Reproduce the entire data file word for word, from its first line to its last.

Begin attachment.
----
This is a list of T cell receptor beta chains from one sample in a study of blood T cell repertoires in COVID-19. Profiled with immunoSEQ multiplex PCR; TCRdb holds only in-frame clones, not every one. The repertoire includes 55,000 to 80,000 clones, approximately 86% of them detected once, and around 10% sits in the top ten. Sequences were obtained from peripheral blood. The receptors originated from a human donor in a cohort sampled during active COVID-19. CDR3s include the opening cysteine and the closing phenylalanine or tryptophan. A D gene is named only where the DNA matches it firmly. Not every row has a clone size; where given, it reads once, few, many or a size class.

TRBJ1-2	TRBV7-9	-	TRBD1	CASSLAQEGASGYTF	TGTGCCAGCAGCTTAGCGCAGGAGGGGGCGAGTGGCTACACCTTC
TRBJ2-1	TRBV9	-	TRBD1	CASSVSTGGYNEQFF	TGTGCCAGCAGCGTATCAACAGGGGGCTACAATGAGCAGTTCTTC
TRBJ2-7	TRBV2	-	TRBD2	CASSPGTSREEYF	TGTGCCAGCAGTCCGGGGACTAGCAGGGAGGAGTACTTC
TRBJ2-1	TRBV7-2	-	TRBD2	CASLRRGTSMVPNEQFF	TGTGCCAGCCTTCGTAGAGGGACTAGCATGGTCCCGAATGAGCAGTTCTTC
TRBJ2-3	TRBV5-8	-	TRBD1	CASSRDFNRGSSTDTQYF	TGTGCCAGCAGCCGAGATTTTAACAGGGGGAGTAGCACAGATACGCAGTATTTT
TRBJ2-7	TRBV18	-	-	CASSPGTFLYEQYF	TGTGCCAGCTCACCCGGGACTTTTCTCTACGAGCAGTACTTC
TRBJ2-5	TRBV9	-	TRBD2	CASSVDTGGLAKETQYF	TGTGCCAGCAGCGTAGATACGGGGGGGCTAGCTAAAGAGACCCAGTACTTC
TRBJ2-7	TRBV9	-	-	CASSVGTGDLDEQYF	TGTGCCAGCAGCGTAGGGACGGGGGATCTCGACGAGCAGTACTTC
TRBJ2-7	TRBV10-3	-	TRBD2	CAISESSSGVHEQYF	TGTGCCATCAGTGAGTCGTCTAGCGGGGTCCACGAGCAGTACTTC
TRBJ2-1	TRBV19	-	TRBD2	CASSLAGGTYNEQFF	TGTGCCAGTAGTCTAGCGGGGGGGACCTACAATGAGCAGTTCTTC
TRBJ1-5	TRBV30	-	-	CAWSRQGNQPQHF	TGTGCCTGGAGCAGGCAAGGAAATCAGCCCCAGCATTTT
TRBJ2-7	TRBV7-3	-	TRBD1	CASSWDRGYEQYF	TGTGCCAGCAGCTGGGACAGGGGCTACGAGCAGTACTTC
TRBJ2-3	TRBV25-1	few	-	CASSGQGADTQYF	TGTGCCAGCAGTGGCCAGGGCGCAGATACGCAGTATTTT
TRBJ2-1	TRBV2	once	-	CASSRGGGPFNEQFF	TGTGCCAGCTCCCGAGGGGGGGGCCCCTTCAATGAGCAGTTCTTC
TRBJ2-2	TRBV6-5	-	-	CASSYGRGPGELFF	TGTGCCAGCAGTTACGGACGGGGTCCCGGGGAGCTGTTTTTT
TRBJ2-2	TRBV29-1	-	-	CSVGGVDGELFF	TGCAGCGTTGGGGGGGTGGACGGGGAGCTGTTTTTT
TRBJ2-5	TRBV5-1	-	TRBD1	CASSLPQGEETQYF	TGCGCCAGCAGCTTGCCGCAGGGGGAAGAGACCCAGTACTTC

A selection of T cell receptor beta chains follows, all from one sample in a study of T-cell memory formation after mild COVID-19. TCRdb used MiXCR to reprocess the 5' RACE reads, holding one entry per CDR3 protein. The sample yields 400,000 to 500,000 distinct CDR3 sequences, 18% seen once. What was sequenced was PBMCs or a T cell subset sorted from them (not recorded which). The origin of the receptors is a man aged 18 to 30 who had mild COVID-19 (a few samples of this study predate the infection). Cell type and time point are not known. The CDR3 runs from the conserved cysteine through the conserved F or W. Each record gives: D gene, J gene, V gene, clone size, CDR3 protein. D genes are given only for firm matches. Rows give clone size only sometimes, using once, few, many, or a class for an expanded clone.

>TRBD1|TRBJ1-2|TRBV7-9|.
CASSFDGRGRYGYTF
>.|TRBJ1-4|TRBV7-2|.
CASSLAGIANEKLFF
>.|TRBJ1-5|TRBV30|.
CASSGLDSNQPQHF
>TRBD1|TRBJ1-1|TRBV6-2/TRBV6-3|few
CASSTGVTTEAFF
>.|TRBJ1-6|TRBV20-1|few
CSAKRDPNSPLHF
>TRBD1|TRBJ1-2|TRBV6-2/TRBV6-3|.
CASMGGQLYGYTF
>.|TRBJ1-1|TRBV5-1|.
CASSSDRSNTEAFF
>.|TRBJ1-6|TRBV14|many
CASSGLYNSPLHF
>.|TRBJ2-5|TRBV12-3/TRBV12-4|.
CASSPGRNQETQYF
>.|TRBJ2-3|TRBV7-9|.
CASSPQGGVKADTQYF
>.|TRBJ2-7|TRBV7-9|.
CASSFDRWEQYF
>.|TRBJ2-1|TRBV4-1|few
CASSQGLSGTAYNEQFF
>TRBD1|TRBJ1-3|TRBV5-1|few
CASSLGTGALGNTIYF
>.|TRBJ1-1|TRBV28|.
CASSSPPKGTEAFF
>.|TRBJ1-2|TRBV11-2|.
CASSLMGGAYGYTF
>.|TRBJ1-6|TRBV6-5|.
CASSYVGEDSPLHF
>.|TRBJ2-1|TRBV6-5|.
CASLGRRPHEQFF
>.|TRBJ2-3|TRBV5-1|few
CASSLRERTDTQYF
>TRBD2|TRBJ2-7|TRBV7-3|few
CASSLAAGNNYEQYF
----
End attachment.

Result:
This is a list of T cell receptor beta chains from one sample in a study of blood T cell repertoires in COVID-19. Profiled with immunoSEQ multiplex PCR; TCRdb holds only in-frame clones, not every one. The repertoire includes 55,000 to 80,000 clones, approximately 86% of them detected once, and around 10% sits in the top ten. Sequences were obtained from peripheral blood. The receptors originated from a human donor in a cohort sampled during active COVID-19. CDR3s include the opening cysteine and the closing phenylalanine or tryptophan. A D gene is named only where the DNA matches it firmly. Not every row has a clone size; where given, it reads once, few, many or a size class.

TRBJ1-2	TRBV7-9	-	TRBD1	CASSLAQEGASGYTF	TGTGCCAGCAGCTTAGCGCAGGAGGGGGCGAGTGGCTACACCTTC
TRBJ2-1	TRBV9	-	TRBD1	CASSVSTGGYNEQFF	TGTGCCAGCAGCGTATCAACAGGGGGCTACAATGAGCAGTTCTTC
TRBJ2-7	TRBV2	-	TRBD2	CASSPGTSREEYF	TGTGCCAGCAGTCCGGGGACTAGCAGGGAGGAGTACTTC
TRBJ2-1	TRBV7-2	-	TRBD2	CASLRRGTSMVPNEQFF	TGTGCCAGCCTTCGTAGAGGGACTAGCATGGTCCCGAATGAGCAGTTCTTC
TRBJ2-3	TRBV5-8	-	TRBD1	CASSRDFNRGSSTDTQYF	TGTGCCAGCAGCCGAGATTTTAACAGGGGGAGTAGCACAGATACGCAGTATTTT
TRBJ2-7	TRBV18	-	-	CASSPGTFLYEQYF	TGTGCCAGCTCACCCGGGACTTTTCTCTACGAGCAGTACTTC
TRBJ2-5	TRBV9	-	TRBD2	CASSVDTGGLAKETQYF	TGTGCCAGCAGCGTAGATACGGGGGGGCTAGCTAAAGAGACCCAGTACTTC
TRBJ2-7	TRBV9	-	-	CASSVGTGDLDEQYF	TGTGCCAGCAGCGTAGGGACGGGGGATCTCGACGAGCAGTACTTC
TRBJ2-7	TRBV10-3	-	TRBD2	CAISESSSGVHEQYF	TGTGCCATCAGTGAGTCGTCTAGCGGGGTCCACGAGCAGTACTTC
TRBJ2-1	TRBV19	-	TRBD2	CASSLAGGTYNEQFF	TGTGCCAGTAGTCTAGCGGGGGGGACCTACAATGAGCAGTTCTTC
TRBJ1-5	TRBV30	-	-	CAWSRQGNQPQHF	TGTGCCTGGAGCAGGCAAGGAAATCAGCCCCAGCATTTT
TRBJ2-7	TRBV7-3	-	TRBD1	CASSWDRGYEQYF	TGTGCCAGCAGCTGGGACAGGGGCTACGAGCAGTACTTC
TRBJ2-3	TRBV25-1	few	-	CASSGQGADTQYF	TGTGCCAGCAGTGGCCAGGGCGCAGATACGCAGTATTTT
TRBJ2-1	TRBV2	once	-	CASSRGGGPFNEQFF	TGTGCCAGCTCCCGAGGGGGGGGCCCCTTCAATGAGCAGTTCTTC
TRBJ2-2	TRBV6-5	-	-	CASSYGRGPGELFF	TGTGCCAGCAGTTACGGACGGGGTCCCGGGGAGCTGTTTTTT
TRBJ2-2	TRBV29-1	-	-	CSVGGVDGELFF	TGCAGCGTTGGGGGGGTGGACGGGGAGCTGTTTTTT
TRBJ2-5	TRBV5-1	-	TRBD1	CASSLPQGEETQYF	TGCGCCAGCAGCTTGCCGCAGGGGGAAGAGACCCAGTACTTC

A selection of T cell receptor beta chains follows, all from one sample in a study of T-cell memory formation after mild COVID-19. TCRdb used MiXCR to reprocess the 5' RACE reads, holding one entry per CDR3 protein. The sample yields 400,000 to 500,000 distinct CDR3 sequences, 18% seen once. What was sequenced was PBMCs or a T cell subset sorted from them (not recorded which). The origin of the receptors is a man aged 18 to 30 who had mild COVID-19 (a few samples of this study predate the infection). Cell type and time point are not known. The CDR3 runs from the conserved cysteine through the conserved F or W. Each record gives: D gene, J gene, V gene, clone size, CDR3 protein. D genes are given only for firm matches. Rows give clone size only sometimes, using once, few, many, or a class for an expanded clone.

>TRBD1|TRBJ1-2|TRBV7-9|.
CASSFDGRGRYGYTF
>.|TRBJ1-4|TRBV7-2|.
CASSLAGIANEKLFF
>.|TRBJ1-5|TRBV30|.
CASSGLDSNQPQHF
>TRBD1|TRBJ1-1|TRBV6-2/TRBV6-3|few
CASSTGVTTEAFF
>.|TRBJ1-6|TRBV20-1|few
CSAKRDPNSPLHF
>TRBD1|TRBJ1-2|TRBV6-2/TRBV6-3|.
CASMGGQLYGYTF
>.|TRBJ1-1|TRBV5-1|.
CASSSDRSNTEAFF
>.|TRBJ1-6|TRBV14|many
CASSGLYNSPLHF
>.|TRBJ2-5|TRBV12-3/TRBV12-4|.
CASSPGRNQETQYF
>.|TRBJ2-3|TRBV7-9|.
CASSPQGGVKADTQYF
>.|TRBJ2-7|TRBV7-9|.
CASSFDRWEQYF
>.|TRBJ2-1|TRBV4-1|few
CASSQGLSGTAYNEQFF
>TRBD1|TRBJ1-3|TRBV5-1|few
CASSLGTGALGNTIYF
>.|TRBJ1-1|TRBV28|.
CASSSPPKGTEAFF
>.|TRBJ1-2|TRBV11-2|.
CASSLMGGAYGYTF
>.|TRBJ1-6|TRBV6-5|.
CASSYVGEDSPLHF
>.|TRBJ2-1|TRBV6-5|.
CASLGRRPHEQFF
>.|TRBJ2-3|TRBV5-1|few
CASSLRERTDTQYF
>TRBD2|TRBJ2-7|TRBV7-3|few
CASSLAAGNNYEQYF